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Looking to buy a leather office chair but not sure what type of leather or how to take care of it? The term bonded leather comes up many times when you are furniture shopping, but do you know what it means? How does it compare to genuine leather? This article will explain the differences and how to care for bonded leather.
Bonded leather is made from the scraps of genuine leather that would otherwise be thrown away. These scraps are ground together that are adhered to a sheet of fibrous backing. The whole sheet is then coated with a polyurethane sealant and stamped to replicate the pattern of the grain. These sheets are much easier to handle than the raw animal leather.
You will find bonded leather under many names such as blended leather and reconstituted leather. All of these materials can contain as little as 20% real leather and still be classified as a leather product. Any less than 20% falls under the title of faux leather. This means it is essentially vinyl. Check out our blog post on the differences between real, bonded and faux leather to find more detailed information.
The short answer is yes, bonded leather will eventually peel with use. This is an unfortunate fact of bonded leather. If temperature is a deciding factor for your leather chair purchase, browse our selection of leather mesh chairs
for style & breathability.
The longer answer is yes, because of the structure of the material. It is not a solid surface and with use, the bonding will fail. When the material is stretched, the pieces of leather will begin to separate, causing the unsightly peeling. Bonded leather peeling effect is the result of the tiny pieces of leather being pulled free of the backing and flaking off.
Due to the shredding process, bonded leather is less durable than genuine leather. A sheet of bonded leather is one perpetual length of tiny scraps meshed together, and therefore not creating a solid surface. Problems arise after continuous usage. Body oils will stain the surface and compromise the bonding. Dirt and grit will act as an abrasive and will also shorten the life of your bonded leather.
Different circumstances will determine the lifespan of your bonded leather couch. If you have children and pets using the furniture regularly, it will not last as long as a couch kept as guest seating. With proper care and gentle use, a bonded leather couch can last as long as two to three years without issues.
To ensure you get the most life out of your furniture, regular care is a must. Never use any harsh chemicals on bonded leather. They will strip the clear coating from the material. Use a soft, damp cloth to wipe any debris from between cushions and to remove body oils and dirt. If the sofa is used heavily, you should thoroughly clean it at least once a week. Use a leather conditioner to help protect and preserve the surface.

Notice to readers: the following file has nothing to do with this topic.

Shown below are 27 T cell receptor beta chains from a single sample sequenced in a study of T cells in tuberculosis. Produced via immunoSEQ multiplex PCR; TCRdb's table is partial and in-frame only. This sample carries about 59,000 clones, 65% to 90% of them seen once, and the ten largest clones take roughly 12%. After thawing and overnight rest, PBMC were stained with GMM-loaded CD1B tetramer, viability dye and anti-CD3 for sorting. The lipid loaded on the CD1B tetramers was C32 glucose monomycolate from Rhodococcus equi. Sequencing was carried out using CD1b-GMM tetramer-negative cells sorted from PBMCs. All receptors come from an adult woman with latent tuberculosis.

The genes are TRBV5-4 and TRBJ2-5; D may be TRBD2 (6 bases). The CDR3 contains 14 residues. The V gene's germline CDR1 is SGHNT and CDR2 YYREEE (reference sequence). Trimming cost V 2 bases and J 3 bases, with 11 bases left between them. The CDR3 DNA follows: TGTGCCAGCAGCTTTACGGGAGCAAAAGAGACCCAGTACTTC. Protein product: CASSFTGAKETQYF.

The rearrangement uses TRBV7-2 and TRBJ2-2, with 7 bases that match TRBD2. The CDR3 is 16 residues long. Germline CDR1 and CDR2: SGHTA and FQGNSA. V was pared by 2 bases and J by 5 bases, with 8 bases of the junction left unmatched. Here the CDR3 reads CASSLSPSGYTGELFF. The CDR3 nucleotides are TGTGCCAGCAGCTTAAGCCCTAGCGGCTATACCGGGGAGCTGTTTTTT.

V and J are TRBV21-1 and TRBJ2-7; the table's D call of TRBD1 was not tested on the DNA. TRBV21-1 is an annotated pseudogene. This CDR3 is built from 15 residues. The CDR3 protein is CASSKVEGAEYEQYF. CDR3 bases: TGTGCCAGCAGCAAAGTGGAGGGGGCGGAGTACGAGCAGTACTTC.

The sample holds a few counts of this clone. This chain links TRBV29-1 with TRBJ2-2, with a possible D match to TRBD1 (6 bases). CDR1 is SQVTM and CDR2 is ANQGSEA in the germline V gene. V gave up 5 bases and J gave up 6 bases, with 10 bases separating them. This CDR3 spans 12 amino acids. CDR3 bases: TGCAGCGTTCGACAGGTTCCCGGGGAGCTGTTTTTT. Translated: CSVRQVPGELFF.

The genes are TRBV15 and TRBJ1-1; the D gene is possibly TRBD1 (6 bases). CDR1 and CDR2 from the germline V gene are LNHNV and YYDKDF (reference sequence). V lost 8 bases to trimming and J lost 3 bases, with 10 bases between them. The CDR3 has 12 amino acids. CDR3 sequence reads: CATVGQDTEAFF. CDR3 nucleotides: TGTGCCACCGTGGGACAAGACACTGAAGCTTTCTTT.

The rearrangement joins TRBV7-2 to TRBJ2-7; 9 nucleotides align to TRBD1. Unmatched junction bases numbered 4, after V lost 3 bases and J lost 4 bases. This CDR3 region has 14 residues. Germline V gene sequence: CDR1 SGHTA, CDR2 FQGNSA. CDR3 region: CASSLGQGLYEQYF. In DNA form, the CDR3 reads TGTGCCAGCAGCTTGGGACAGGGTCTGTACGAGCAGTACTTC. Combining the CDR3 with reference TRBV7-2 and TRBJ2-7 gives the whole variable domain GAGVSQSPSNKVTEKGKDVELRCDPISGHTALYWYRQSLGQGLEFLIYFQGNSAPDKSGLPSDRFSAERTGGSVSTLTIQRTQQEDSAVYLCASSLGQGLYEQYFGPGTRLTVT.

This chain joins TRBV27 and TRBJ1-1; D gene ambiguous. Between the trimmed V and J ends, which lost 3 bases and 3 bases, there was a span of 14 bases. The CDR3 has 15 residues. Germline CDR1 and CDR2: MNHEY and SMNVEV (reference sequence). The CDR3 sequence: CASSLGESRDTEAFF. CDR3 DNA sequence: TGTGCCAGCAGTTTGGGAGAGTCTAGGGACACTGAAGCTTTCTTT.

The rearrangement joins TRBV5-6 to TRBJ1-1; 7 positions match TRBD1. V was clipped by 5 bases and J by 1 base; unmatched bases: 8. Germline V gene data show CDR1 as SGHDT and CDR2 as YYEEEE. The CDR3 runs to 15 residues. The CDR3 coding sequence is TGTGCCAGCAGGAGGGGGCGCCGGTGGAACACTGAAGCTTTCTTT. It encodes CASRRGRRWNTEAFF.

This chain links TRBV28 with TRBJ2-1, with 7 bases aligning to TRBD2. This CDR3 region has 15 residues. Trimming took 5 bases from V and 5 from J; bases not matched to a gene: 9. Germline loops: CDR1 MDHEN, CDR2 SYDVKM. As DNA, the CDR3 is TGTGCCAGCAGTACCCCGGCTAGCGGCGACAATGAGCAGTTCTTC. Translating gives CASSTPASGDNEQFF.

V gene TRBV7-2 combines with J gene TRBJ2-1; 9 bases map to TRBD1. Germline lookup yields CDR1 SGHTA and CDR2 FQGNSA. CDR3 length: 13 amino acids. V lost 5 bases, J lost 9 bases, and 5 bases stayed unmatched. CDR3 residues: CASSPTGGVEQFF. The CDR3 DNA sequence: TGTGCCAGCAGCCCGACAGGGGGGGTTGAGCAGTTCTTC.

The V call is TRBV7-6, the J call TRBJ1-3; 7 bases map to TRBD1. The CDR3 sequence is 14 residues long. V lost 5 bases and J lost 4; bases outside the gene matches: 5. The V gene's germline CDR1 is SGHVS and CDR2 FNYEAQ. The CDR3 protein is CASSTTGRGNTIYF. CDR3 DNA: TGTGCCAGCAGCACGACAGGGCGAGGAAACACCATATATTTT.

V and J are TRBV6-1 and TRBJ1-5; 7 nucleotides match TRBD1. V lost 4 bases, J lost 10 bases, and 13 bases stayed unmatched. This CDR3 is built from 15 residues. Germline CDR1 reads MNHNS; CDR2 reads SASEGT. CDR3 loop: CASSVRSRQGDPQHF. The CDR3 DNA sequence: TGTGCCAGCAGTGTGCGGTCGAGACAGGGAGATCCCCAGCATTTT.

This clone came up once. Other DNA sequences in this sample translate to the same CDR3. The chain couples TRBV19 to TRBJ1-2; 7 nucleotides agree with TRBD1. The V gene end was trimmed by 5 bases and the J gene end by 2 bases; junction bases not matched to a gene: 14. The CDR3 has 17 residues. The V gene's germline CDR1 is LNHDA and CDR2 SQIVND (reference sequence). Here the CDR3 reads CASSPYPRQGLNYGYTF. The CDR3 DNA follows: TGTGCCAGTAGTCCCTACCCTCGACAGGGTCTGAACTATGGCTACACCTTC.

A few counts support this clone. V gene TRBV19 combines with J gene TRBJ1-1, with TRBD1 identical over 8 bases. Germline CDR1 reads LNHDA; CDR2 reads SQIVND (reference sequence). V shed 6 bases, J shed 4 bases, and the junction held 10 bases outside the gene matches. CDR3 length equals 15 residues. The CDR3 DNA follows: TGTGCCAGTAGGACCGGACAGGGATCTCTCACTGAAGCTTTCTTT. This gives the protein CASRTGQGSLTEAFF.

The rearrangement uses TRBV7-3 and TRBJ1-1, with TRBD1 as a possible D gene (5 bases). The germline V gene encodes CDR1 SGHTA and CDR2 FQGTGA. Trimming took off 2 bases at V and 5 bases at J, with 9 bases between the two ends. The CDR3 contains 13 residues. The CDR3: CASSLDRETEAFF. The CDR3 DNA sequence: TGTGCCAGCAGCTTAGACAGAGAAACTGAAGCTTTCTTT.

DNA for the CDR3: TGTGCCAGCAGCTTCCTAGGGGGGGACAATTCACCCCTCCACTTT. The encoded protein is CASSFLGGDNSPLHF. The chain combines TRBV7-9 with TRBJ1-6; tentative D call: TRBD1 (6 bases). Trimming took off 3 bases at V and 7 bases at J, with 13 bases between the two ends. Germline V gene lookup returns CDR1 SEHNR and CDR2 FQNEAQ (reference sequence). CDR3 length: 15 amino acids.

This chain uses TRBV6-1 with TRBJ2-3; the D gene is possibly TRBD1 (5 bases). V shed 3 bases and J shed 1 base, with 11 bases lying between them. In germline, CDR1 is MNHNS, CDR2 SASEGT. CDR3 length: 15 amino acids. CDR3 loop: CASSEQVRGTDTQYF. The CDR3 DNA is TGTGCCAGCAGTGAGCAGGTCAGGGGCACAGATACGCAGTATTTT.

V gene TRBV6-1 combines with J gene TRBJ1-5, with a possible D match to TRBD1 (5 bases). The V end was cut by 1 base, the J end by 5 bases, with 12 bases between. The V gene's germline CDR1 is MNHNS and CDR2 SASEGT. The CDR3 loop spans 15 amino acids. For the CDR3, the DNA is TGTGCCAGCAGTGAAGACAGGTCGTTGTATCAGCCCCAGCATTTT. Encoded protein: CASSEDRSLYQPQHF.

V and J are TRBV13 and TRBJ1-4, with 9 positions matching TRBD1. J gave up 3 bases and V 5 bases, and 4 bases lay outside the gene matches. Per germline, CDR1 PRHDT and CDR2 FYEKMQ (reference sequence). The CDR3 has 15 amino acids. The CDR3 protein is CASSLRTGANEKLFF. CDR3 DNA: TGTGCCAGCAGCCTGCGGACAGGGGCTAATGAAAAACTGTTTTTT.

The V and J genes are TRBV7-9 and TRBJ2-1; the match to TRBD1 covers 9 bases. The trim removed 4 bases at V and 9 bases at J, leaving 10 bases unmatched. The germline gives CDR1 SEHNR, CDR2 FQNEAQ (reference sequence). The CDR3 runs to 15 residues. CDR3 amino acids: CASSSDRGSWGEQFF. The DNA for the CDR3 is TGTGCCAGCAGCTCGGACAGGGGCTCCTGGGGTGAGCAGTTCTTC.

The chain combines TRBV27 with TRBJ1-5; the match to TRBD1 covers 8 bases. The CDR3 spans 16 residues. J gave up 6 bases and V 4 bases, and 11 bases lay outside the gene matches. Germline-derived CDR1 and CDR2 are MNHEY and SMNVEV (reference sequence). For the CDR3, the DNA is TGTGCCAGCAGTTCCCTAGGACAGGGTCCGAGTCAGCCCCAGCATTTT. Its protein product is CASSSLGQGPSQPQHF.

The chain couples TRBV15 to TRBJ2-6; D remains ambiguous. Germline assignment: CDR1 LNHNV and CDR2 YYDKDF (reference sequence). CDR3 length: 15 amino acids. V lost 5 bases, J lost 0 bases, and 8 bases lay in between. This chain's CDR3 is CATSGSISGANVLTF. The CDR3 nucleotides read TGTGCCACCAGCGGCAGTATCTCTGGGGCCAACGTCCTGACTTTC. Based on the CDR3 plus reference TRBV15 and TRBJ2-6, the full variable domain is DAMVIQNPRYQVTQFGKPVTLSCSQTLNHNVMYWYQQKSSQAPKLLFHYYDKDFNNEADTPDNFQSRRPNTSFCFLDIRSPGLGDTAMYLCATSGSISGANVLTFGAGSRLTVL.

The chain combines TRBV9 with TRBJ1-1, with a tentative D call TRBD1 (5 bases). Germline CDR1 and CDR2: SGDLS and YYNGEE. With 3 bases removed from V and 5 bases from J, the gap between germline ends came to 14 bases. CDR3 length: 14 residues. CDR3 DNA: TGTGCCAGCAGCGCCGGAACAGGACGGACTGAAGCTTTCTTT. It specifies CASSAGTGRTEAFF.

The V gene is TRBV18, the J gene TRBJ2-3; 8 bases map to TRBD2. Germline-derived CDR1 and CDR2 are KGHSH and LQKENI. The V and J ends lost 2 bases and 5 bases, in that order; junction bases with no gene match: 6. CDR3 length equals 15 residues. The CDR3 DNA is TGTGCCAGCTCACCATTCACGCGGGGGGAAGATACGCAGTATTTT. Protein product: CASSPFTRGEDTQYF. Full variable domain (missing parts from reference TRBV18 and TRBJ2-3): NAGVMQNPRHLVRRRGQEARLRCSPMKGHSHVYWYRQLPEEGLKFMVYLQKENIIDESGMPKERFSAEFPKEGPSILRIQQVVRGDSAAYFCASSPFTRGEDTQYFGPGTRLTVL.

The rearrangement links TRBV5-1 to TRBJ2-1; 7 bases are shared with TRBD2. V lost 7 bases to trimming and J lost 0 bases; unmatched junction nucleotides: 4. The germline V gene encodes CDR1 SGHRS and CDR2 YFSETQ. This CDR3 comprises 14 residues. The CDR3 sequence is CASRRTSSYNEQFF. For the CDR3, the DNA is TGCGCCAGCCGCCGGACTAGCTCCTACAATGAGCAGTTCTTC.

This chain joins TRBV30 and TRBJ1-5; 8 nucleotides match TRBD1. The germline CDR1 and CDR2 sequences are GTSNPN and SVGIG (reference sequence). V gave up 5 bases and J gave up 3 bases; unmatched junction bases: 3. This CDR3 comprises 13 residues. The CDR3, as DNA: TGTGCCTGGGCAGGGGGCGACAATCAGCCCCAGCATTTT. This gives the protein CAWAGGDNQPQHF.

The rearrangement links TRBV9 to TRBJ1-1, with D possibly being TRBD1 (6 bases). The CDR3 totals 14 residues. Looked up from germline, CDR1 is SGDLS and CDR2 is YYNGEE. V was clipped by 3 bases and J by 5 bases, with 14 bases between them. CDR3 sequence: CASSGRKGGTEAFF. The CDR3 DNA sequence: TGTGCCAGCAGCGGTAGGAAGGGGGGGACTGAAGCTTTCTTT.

Never place your bonded leather in direct sunlight. This will cause fading and weakening of the material. The same rule applies to heating vents or fireplaces. The heat will dry the leather and promote peeling. Bonded leather is susceptible to staining, so clean any spills immediately.
Economically speaking, a blended leather couch is ideal for those just starting out and furnishing a new home on a budget. Born from the adage “Waste not want not”, the bonded furniture is less expensive than genuine leather and still adds a touch of style to a home.
The bad news is that it will not last nearly as long as real leather. It is not recommended to anyone with respiratory issues since the poly coating of poor quality material can give off chemical fumes.
Bonded leather is extremely difficult to repair. If you do try to repair peeling, understand that peeling will still continue around the patch. Once the bonded material starts to break down, it will continue in spite of any repairs you attempt. It will be easier and cheaper to simply part ways with your bonded leather and buy a new sofa.
In the debate of bonded leather vs real leather, the real leather will win every time. Genuine leather is made from one solid piece of animal hide. It will not separate with heavy usage and will develop a patina that gives it that unique shine. Genuine leather will also adjust to body and room temperatures allowing it to breathe and stretch with usage.
Real leather will last for many years depending on how much activity it sees. In the event it gets a tear, genuine leather is easy to repair yourself. There are plenty of repair kits available at your corner hardware store.
To sum up, for quality and longevity, genuine leather is the best choice, but for a more budget-friendly option, bonded leather is the way to go. We have real, bonded and faux leather chairs and seating options to appeal whatever your needs and interests are. Interested in taking a look? Start by shopping leather chairs here, or requesting a sample by clicking the button below.
Rachel is the SEO & Social Media Specialist for OfficeFurniture.com and OfficeChairs.com. When not working you can find her hanging out with her energetic Corgi, Gambit, and her two young nephews.
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